The flight to Alice Springs passed without event (which for Qantus seems to be a major achievement and blog-worthy if not newspaper-worthy), with us arriving at our hostel late afternoon. Having had only the briefest of catnaps the previous night due to a great clubscene in Perth we crashed out immediately, ready for our 4am alarm the next morning, when we would be collected by Adventure Tours for our 2-day camping trip to the Outback.
Annoyingly we were sharing a bathroom with 2 hyperactive German birds who ensured that we only got 20 winks (as opposed to our usual 40) each all night, before we then woke them up through the wafer thin walls with the shrill ringing of our alarm.
We were collected at 4.45am by our tour guide Ben and driven for 5 hours deep into the outback to King's Canyon. There were 15 in our group, comprising several Northeners, a few Swiss girls, an American guy, a Thai guy and a few Japanese. We hadn't been expecting to have to make our own food (the tour wasn't cheap at 400 bucks each), but it quickly became clear that "interactive" meant "cook your own bloody meals" and we were left to reheat some manky chicken burgers and make a salad at a campsite en-route. This task was made harder for the fact that there were a million flies on us (think Ethiopian TV appeals) plus several hundred long-legged beetles all vying for our attention. This, coupled with the fact that most of the boys had never even opened a tin before, let alone cooked a meal (those northern mums have got a lot to answer for, pampering their boys like that)meant that this wasn't as much fun as it sounds.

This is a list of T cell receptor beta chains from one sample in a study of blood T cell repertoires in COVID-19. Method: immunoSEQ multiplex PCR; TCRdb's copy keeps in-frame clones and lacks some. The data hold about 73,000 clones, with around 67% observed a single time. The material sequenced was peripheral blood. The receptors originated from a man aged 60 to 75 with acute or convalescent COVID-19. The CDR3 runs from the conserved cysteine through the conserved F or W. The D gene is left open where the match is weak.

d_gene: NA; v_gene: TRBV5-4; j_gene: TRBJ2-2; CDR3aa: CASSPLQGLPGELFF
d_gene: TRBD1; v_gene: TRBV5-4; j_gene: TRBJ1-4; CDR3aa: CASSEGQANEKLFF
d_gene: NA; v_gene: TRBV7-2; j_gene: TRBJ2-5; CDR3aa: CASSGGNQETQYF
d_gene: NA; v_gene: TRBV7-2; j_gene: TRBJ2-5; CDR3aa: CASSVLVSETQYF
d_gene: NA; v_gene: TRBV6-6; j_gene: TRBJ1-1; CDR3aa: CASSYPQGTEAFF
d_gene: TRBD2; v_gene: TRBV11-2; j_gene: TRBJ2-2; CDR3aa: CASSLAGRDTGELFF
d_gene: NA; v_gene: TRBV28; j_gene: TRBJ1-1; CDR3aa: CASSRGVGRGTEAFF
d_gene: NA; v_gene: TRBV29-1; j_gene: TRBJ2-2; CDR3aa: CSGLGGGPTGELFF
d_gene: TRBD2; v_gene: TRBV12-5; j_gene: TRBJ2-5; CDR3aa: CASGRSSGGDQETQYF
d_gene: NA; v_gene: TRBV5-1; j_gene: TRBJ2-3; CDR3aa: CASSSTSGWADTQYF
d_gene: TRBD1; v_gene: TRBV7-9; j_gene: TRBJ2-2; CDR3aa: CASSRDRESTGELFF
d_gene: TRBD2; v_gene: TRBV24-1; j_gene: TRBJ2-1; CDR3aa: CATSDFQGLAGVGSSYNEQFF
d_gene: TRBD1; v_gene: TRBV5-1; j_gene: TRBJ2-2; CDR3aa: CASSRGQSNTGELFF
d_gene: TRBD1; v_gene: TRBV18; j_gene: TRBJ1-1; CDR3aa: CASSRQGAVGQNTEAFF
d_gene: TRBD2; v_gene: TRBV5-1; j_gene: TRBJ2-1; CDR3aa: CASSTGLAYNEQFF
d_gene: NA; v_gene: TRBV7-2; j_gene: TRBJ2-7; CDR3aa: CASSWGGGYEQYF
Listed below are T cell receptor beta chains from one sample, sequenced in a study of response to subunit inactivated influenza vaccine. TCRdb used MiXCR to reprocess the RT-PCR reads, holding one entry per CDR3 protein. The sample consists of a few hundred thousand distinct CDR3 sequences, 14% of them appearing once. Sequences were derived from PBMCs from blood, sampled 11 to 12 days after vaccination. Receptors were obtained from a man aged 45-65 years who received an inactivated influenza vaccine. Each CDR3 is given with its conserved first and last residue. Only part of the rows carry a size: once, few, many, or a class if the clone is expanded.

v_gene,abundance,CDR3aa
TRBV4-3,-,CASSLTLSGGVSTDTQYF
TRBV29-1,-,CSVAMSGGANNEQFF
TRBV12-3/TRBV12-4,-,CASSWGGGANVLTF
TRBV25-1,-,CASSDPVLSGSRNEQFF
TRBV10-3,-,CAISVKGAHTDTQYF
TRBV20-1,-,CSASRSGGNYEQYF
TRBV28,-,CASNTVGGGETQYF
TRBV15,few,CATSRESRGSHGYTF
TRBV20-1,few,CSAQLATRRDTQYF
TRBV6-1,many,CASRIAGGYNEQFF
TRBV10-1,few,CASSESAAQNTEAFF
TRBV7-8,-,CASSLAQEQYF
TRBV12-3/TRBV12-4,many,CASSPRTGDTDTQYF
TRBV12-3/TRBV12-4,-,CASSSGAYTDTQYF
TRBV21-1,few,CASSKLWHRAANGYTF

After an early lunch our tour guide did what any sane tour guide would have done at midday...he took us on a 3.5hr hike up to King's Canyon. Well, it was only 38 degrees. No problem, eh? The walk was pretty strenuous and we were all panting like bull mastifs after about 2 minutes. The only reason I was hot-footing it (literally) uphill was that the Japanese guy behind me was wretching violently, threatening to projectile vomit his greasy chicken burger at the back of my head.
He soon had to turn back, and it wasn't long before we were all dropping like flies. Unfortunately the flies were the only things NOT dropping, and we were all going crazy with the effort of swatting them away from our faces.
The King's Canyon was well worthe all the effort and the views were amazing...red earth for as far as the eye can see, contrasted with the bluest sky imaginable. I tried to burn the image of that sky onto my memory, to be conjured up on a grey, drizzly day back in London when we get home.
We cooled off at a watering hole - amazingly there are quite a few of these, even though there is hardly any rain in the Northern Territory. The porous rock sucks up the water from underground and stores it in veins inside the rock, hence there are never any water restrictions in this dry, arid part of the world, yet in Melbourne for example hosepipe bans are commonplace. Weirdly the rivers here are all underground yet in Alice Springs they have an annual boatrace. It's the only boatrace in the world conducted on a dry river bed - entrants have to run along the river bed carrying their boat, with the winner being the one who runs fastest to the finish line!
That evening we arrived hot and exhausted at camp, covered in the red dust from the earth which had mingled with our factor 30.
But there was no rest for the wicked as we had to prepare our dinner whilst the guide conveniently slipped off to get fuel for the bus. This became a common practise of his at mealtimes. Liam and Tom ended up taking control of the food, and we emptied various boxes of unidentified meats onto the barbie which later turned out to be kangeroo and very tasty at that.